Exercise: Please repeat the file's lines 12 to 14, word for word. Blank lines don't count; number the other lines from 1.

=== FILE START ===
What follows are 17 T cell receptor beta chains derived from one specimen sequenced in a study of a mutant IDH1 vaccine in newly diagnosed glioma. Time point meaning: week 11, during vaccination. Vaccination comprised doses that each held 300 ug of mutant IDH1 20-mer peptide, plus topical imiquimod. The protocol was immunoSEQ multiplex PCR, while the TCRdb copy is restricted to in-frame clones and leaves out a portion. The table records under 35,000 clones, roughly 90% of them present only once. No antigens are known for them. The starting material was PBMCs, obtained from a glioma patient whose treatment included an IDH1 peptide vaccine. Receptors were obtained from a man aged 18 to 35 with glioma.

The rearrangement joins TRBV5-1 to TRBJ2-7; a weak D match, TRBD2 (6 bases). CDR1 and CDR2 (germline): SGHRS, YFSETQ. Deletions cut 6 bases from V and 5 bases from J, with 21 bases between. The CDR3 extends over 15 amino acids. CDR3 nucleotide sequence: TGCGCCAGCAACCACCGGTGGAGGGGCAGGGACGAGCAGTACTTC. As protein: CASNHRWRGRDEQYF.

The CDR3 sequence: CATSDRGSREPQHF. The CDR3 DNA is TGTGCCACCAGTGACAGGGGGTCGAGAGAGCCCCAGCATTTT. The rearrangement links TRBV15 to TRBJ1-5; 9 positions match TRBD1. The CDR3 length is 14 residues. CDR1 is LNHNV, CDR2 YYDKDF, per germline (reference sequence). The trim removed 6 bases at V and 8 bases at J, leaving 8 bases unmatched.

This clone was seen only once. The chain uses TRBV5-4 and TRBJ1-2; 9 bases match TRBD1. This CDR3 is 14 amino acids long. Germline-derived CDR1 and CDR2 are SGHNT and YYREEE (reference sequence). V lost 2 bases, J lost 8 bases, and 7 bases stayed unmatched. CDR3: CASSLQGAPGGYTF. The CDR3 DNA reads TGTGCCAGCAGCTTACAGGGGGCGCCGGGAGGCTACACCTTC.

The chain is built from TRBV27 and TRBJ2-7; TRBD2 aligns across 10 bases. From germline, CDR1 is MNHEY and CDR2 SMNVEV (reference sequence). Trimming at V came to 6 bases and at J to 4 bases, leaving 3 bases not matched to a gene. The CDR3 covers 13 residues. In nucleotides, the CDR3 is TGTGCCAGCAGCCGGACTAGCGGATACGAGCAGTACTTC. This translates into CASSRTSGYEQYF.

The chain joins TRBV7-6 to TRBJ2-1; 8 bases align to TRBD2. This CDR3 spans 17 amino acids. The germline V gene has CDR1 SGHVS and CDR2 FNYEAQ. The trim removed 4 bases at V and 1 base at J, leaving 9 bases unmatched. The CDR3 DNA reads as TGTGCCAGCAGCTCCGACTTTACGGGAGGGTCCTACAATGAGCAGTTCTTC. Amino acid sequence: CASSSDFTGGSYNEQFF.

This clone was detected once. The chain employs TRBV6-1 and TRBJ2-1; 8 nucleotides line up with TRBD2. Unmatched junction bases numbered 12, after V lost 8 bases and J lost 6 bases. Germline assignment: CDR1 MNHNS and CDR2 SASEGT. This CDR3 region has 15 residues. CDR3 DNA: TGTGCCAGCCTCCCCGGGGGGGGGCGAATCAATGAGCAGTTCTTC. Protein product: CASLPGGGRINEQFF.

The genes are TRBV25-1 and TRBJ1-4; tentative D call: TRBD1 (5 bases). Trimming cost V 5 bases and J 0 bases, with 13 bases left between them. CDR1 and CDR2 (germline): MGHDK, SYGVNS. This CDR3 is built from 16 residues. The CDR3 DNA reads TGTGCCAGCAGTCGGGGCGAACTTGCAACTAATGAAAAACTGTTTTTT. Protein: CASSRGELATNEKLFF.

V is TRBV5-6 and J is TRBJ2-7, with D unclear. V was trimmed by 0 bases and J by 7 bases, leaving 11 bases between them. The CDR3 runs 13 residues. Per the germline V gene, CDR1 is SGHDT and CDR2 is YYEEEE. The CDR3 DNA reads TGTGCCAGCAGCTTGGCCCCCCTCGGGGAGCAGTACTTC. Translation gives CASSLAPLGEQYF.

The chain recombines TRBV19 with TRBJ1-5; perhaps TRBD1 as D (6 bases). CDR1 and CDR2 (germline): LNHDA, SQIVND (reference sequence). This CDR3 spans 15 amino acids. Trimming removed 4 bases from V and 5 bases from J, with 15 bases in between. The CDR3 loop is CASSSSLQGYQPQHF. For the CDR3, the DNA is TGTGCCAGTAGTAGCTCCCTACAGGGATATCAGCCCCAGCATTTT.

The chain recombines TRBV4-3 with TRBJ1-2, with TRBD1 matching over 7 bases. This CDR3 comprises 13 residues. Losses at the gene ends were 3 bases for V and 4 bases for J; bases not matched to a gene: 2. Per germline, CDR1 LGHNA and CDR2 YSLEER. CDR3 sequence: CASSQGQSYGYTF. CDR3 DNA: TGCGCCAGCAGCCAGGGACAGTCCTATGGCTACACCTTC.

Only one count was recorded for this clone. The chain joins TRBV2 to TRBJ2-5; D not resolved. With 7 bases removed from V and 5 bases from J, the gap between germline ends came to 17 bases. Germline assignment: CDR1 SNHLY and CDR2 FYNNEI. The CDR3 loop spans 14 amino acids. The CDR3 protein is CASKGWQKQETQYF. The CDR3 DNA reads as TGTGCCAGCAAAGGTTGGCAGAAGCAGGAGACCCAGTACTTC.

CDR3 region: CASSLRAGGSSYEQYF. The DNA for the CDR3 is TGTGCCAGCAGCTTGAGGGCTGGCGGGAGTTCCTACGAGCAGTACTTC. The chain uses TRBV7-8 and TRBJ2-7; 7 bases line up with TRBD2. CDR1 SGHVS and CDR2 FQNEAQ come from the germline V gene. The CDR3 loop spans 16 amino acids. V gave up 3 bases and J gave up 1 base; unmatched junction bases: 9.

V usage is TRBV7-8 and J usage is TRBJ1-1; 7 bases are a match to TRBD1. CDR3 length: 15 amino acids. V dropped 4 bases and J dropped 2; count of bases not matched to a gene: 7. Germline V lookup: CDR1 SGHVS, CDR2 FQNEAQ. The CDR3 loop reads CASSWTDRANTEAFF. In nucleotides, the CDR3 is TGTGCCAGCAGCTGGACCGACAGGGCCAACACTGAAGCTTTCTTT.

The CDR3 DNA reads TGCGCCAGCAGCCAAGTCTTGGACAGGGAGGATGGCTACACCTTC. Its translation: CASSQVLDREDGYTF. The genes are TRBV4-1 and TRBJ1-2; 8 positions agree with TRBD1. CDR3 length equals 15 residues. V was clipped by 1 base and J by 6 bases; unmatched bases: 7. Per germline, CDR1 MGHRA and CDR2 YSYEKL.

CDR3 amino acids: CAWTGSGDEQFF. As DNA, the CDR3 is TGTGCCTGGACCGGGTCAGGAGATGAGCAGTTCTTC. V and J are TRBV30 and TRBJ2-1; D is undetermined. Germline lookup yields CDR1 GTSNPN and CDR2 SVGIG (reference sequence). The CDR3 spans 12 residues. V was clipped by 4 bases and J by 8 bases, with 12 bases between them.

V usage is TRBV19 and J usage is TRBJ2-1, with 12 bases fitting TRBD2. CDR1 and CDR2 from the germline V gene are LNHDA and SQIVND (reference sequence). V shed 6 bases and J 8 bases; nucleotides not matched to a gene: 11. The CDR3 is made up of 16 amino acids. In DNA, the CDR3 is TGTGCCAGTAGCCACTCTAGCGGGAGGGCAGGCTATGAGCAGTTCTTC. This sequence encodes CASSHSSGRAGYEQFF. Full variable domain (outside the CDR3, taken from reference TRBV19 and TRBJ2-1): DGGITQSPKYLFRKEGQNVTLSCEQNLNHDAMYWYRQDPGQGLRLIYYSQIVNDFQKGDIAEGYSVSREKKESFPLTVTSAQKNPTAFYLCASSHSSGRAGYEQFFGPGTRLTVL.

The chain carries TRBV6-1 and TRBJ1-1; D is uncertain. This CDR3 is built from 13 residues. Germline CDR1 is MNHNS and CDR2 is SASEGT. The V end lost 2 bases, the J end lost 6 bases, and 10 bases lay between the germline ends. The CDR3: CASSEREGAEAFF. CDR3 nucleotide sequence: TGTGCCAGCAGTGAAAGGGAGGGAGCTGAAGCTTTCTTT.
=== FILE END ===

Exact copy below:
Only one count was recorded for this clone. The chain joins TRBV2 to TRBJ2-5; D not resolved. With 7 bases removed from V and 5 bases from J, the gap between germline ends came to 17 bases. Germline assignment: CDR1 SNHLY and CDR2 FYNNEI. The CDR3 loop spans 14 amino acids. The CDR3 protein is CASKGWQKQETQYF. The CDR3 DNA reads as TGTGCCAGCAAAGGTTGGCAGAAGCAGGAGACCCAGTACTTC.

CDR3 region: CASSLRAGGSSYEQYF. The DNA for the CDR3 is TGTGCCAGCAGCTTGAGGGCTGGCGGGAGTTCCTACGAGCAGTACTTC. The chain uses TRBV7-8 and TRBJ2-7; 7 bases line up with TRBD2. CDR1 SGHVS and CDR2 FQNEAQ come from the germline V gene. The CDR3 loop spans 16 amino acids. V gave up 3 bases and J gave up 1 base; unmatched junction bases: 9.

V usage is TRBV7-8 and J usage is TRBJ1-1; 7 bases are a match to TRBD1. CDR3 length: 15 amino acids. V dropped 4 bases and J dropped 2; count of bases not matched to a gene: 7. Germline V lookup: CDR1 SGHVS, CDR2 FQNEAQ. The CDR3 loop reads CASSWTDRANTEAFF. In nucleotides, the CDR3 is TGTGCCAGCAGCTGGACCGACAGGGCCAACACTGAAGCTTTCTTT.